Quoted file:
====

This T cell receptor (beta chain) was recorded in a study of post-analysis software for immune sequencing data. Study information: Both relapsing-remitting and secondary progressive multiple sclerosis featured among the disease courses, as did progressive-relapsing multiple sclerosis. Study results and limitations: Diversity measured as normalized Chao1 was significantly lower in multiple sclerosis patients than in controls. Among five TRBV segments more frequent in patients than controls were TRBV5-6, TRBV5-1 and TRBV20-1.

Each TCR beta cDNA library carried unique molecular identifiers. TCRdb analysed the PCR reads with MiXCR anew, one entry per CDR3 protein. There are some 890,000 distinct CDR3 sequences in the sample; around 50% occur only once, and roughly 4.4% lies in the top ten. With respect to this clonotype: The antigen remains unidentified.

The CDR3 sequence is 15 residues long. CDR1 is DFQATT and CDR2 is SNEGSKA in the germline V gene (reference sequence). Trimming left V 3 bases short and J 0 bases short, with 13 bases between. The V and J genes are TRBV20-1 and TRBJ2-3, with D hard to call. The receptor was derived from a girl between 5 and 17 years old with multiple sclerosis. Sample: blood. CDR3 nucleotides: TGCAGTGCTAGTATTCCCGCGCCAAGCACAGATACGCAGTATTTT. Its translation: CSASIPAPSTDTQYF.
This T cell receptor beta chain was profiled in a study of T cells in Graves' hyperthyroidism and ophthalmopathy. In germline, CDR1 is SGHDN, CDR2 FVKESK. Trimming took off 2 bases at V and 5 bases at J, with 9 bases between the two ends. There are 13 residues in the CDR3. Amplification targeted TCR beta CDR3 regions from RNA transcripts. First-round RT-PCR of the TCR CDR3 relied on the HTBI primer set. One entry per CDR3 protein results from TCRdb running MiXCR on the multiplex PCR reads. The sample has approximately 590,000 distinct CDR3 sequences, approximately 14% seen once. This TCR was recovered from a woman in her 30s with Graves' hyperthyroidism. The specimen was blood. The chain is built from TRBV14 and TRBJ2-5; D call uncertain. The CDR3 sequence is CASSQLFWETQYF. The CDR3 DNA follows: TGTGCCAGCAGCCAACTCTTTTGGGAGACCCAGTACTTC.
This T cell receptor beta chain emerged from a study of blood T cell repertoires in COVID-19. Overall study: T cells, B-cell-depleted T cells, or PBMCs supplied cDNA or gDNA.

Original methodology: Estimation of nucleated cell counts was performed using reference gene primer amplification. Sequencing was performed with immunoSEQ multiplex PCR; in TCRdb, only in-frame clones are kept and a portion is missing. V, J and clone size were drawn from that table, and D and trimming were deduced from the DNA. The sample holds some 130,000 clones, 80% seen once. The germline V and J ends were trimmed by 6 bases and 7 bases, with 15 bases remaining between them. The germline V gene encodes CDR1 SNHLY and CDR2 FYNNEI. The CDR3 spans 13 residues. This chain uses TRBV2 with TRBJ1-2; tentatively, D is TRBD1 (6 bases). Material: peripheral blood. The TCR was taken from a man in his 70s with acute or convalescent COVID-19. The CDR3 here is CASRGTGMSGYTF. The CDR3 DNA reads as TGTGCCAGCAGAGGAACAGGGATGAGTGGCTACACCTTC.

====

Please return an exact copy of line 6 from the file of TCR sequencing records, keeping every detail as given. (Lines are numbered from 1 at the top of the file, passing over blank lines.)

Original methodology: Estimation of nucleated cell counts was performed using reference gene primer amplification. Sequencing was performed with immunoSEQ multiplex PCR; in TCRdb, only in-frame clones are kept and a portion is missing. V, J and clone size were drawn from that table, and D and trimming were deduced from the DNA. The sample holds some 130,000 clones, 80% seen once. The germline V and J ends were trimmed by 6 bases and 7 bases, with 15 bases remaining between them. The germline V gene encodes CDR1 SNHLY and CDR2 FYNNEI. The CDR3 spans 13 residues. This chain uses TRBV2 with TRBJ1-2; tentatively, D is TRBD1 (6 bases). Material: peripheral blood. The TCR was taken from a man in his 70s with acute or convalescent COVID-19. The CDR3 here is CASRGTGMSGYTF. The CDR3 DNA reads as TGTGCCAGCAGAGGAACAGGGATGAGTGGCTACACCTTC.